Wiktionary:Requested entries (German)

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Have an entry request? Add it to the list. - But please:

  • Think twice before adding long lists of words as they may be ignored.
  • If possible provide context, usage, field of relevance, etc.
  • Check the Wiktionary:Criteria for inclusion if you are unsure if it belongs in the dictionary

Please remove entries from this list once they have been written (i.e. the link is “live”, shown in blue, and has a section for the correct language)

There are a few things you can do to help:

  • Add glosses or brief definitions.
  • Add the part of speech, preferably using a standardized template.
  • If you know what a word means, consider creating the entry yourself instead of using this request page.
  • Please indicate the gender(s) .
  • If you see inflected forms (plurals, past tenses, superlatives, etc.) indicate the base form (singular, infinitive, absolute, etc.) of the requested term and the type of inflection used in the request.
  • Don’t delete words just because you don’t know them — it may be that they are used only in certain contexts or are archaic or obsolete.
  • Don’t simply replace words with what you believe is the correct form. The form here may be rare or regional. Instead add the standard form and comment that the requested form seems to be an error in your experience.

Requested-entry pages for other languages: Category:Requested entries. See also: Wiktionary:Wanted entries/de.

Table of Contents: A B C D E F G H I J K L M N O P Q R S T U V W X Y Z

Non-letter[edit]

A[edit]

I don't think this is the right definition. All (German) dialects have their distinct grammars and some also have orthographies. An Ausbaudialekt is one that has developed an extensive vocabulary and is standardized enough to be suitable for usage as an official language. Luxembourgish is a good example, though.Kolmiel (talk) 22:09, 7 June 2014 (UTC)

B[edit]

C[edit]

D[edit]

E[edit]

F[edit]

G[edit]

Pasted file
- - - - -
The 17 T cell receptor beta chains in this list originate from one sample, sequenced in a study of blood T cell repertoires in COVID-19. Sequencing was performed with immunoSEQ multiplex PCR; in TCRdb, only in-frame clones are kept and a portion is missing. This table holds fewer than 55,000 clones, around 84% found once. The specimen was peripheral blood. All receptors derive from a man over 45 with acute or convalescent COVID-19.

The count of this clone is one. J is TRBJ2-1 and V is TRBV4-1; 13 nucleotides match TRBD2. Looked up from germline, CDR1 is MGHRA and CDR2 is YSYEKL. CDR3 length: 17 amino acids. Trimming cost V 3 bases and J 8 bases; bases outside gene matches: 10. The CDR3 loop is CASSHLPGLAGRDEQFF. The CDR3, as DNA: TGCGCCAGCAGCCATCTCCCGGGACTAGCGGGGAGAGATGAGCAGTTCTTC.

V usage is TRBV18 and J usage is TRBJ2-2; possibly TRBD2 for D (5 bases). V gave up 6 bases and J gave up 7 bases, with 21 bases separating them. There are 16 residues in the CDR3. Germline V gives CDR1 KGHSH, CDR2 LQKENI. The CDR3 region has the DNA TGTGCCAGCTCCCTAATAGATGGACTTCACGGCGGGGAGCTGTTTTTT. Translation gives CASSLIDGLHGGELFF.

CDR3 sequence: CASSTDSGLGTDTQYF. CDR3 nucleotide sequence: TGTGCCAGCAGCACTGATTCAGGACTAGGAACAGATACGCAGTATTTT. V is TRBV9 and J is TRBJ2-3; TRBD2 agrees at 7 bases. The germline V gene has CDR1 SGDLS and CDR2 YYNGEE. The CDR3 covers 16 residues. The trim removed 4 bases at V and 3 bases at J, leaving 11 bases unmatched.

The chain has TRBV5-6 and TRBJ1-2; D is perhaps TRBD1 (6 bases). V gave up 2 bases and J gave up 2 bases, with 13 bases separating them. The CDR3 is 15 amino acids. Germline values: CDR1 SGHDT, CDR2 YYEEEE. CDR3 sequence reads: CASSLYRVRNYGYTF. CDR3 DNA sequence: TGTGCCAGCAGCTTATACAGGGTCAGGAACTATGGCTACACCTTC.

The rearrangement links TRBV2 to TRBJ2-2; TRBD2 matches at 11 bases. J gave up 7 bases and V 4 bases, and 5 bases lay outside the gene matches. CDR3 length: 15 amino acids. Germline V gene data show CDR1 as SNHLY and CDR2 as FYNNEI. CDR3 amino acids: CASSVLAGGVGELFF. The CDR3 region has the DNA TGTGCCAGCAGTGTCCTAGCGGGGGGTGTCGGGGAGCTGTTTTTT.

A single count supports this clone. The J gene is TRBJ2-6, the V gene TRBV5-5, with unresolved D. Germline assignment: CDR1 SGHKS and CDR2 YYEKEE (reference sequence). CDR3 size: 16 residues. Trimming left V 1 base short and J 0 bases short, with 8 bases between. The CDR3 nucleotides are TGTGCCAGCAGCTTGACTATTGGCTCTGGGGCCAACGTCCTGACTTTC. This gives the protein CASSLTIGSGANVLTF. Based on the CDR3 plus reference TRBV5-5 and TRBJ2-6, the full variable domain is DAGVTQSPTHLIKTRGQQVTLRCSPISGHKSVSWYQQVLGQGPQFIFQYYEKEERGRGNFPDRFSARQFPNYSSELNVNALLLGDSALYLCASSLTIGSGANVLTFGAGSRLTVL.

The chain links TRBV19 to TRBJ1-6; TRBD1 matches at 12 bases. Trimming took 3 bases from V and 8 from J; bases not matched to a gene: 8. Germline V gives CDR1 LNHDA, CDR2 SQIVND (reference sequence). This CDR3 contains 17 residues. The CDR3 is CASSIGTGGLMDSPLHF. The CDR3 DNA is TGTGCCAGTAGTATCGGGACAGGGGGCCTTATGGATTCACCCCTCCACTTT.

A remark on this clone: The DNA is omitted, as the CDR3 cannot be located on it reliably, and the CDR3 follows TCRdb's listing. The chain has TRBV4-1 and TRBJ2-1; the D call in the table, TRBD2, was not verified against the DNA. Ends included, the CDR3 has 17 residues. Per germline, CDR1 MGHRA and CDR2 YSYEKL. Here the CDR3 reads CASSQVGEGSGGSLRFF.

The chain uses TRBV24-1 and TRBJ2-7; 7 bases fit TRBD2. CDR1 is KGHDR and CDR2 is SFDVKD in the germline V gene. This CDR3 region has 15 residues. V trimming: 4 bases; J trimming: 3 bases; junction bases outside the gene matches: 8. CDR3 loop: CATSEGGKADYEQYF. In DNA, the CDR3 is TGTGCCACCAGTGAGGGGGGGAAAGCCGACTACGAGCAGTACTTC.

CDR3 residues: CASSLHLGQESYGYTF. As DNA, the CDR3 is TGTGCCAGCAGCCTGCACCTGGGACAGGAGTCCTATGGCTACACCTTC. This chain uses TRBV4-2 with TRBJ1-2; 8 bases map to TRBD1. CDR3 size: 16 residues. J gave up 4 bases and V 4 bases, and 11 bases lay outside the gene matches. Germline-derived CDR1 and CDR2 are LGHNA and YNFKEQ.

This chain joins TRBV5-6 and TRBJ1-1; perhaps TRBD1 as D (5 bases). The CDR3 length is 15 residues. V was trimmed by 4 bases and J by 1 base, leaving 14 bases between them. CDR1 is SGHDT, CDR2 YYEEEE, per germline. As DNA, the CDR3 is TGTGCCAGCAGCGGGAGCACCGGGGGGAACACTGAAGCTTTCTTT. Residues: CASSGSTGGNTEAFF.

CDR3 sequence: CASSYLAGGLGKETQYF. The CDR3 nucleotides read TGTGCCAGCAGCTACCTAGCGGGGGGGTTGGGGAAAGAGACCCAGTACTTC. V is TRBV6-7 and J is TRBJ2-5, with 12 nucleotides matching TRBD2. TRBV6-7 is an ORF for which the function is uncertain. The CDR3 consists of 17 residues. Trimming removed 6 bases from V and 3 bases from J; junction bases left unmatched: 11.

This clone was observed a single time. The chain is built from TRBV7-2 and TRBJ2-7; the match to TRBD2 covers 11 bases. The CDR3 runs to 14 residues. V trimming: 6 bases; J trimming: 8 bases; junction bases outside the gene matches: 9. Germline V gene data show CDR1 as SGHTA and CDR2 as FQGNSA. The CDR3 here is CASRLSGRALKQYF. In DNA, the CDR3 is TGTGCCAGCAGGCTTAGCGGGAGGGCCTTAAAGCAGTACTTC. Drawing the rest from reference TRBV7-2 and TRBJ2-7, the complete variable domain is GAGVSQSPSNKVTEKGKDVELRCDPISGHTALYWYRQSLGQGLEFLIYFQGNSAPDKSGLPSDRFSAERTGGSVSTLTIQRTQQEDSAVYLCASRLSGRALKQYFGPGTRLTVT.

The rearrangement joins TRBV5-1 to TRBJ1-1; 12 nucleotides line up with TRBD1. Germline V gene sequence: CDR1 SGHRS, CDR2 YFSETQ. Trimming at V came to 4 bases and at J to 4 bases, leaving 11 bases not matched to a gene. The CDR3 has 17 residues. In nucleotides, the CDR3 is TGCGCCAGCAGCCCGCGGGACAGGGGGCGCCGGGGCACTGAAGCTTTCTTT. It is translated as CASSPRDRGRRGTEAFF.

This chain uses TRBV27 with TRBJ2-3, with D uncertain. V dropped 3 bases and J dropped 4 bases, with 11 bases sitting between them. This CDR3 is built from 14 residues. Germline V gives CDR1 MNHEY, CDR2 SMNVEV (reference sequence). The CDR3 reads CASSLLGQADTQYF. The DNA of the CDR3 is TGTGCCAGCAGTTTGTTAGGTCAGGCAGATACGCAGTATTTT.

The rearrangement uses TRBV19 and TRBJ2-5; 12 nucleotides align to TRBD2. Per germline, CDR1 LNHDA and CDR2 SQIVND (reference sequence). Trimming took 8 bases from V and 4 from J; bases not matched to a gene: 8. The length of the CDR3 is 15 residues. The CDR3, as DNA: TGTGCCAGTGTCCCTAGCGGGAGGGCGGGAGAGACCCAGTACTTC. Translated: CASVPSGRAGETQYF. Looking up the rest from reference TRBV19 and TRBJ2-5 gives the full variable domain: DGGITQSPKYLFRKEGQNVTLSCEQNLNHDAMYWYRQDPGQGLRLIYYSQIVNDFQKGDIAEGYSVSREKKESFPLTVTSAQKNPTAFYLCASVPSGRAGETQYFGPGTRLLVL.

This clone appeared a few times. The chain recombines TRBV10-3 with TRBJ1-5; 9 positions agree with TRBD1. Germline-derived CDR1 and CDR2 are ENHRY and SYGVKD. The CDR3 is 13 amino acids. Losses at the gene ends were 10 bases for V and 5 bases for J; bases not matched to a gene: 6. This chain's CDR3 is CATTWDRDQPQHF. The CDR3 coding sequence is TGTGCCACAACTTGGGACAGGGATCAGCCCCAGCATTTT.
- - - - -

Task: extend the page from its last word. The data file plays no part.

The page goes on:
Most likely, either Rudolphus Goclenius, Filius (Rudolf Göckel der Jüngere), or Rudolphus Goclenius (Rudolf Göckel der Ältere)--91.61.112.200 18:21, 8 August 2014 (UTC)

H[edit]

I[edit]

J[edit]

K[edit]

L[edit]

M[edit]

N[edit]

O[edit]

P[edit]

  • Pantoffelregiment, Pantoffel-Regiment; old (archaic/obsolete?) word related to dominant women and henpecked men.
  • Pawirpen (from Low Prussian dialect) → plural form of Pawirp, an alternative form of Powirp
  • Perkolation (percolation)
  • Piefke: see de:Piefke and w:de:Piefke
    • 2010, February, w:de:Andreas Hoppe, “Ich bin dann mal da! Das Abenteuer der regionale Ernährung”, in demeter Journal
      Tiefes spirituelles Erleben dort hat mich mental zurückgeführt in den Berliner Garten meines Opas, wo ich als Piefke glücklich war und genährt wurde in jeder Beziehung.
As a colloquial term for a little boy, "Piefke" is predominantly used in regions that once belonged to Prussia, especially Berlin.
      • The German sources don't support the sense. The slurs "snob" or "Nothern German" however don't seem to make much sense in the quote. Pimpf would fit.
  • pimp
  • Piz This might be a Swiss-German term referring to a mountain top, e.g. w:de:Piz Buin. It stems from the Romansh word 'piz' for 'peak'. --91.61.108.148 02:10, 7 December 2013 (UTC)
    • Does anyone know: Is this Alemannic, or a German term used regionally in Switzerland, or both? And can someone say "Endlich seh ich den Piz!" Or is it only used in geographical names? – Gormflaith (talk) 16:15, 10 March 2018 (UTC)
      • duden.de has it as Piz and in placenames Piz Palü, Piz Buin, Piz Bernina. The entry Piz has "Bergspitze (meist als Teil von Bergnamen, z. B. Piz Palü)", i.e. "mountain peak (mostly as part of mountain names, e.g. [example])". This would mean that the term is also non-Alemannic NHG and does sometimes occur outside of fixed place names. However, in a short google book search, I only saw Piz in place names. As for a start, how about a NHG entry Piz with a sense like "# {{lb|de|in place names}} mountain peak, peak of mountain" and with related terms like Piz Palü? If Piz is attested outside of place names, the label could be adjusted to "mostly in place names".
  • Prickler m: prickles?, some kind of prickly fizzy? drink (probably mix of beer or wine and lemonade)
There is a German verb prickeln. Prickler is also a surname in Germany. Perhaps, you should add some context just to clarify the meaning of 'Prickler'.

Q[edit]

R[edit]

S[edit]

T[edit]

U[edit]

V[edit]

Literally translated, "ohnfürdenklich" means "without thinkable". The term is obsolete now. unerdenklich is synonymous and used these days: "seit unerdenklichen Zeiten".
Another form of unfürdenklich, unvordenklich (see also undenklich), and superfically it's from ohne or un-, vor or für, denken and -lich.

W[edit]

X, Y[edit]

Z[edit]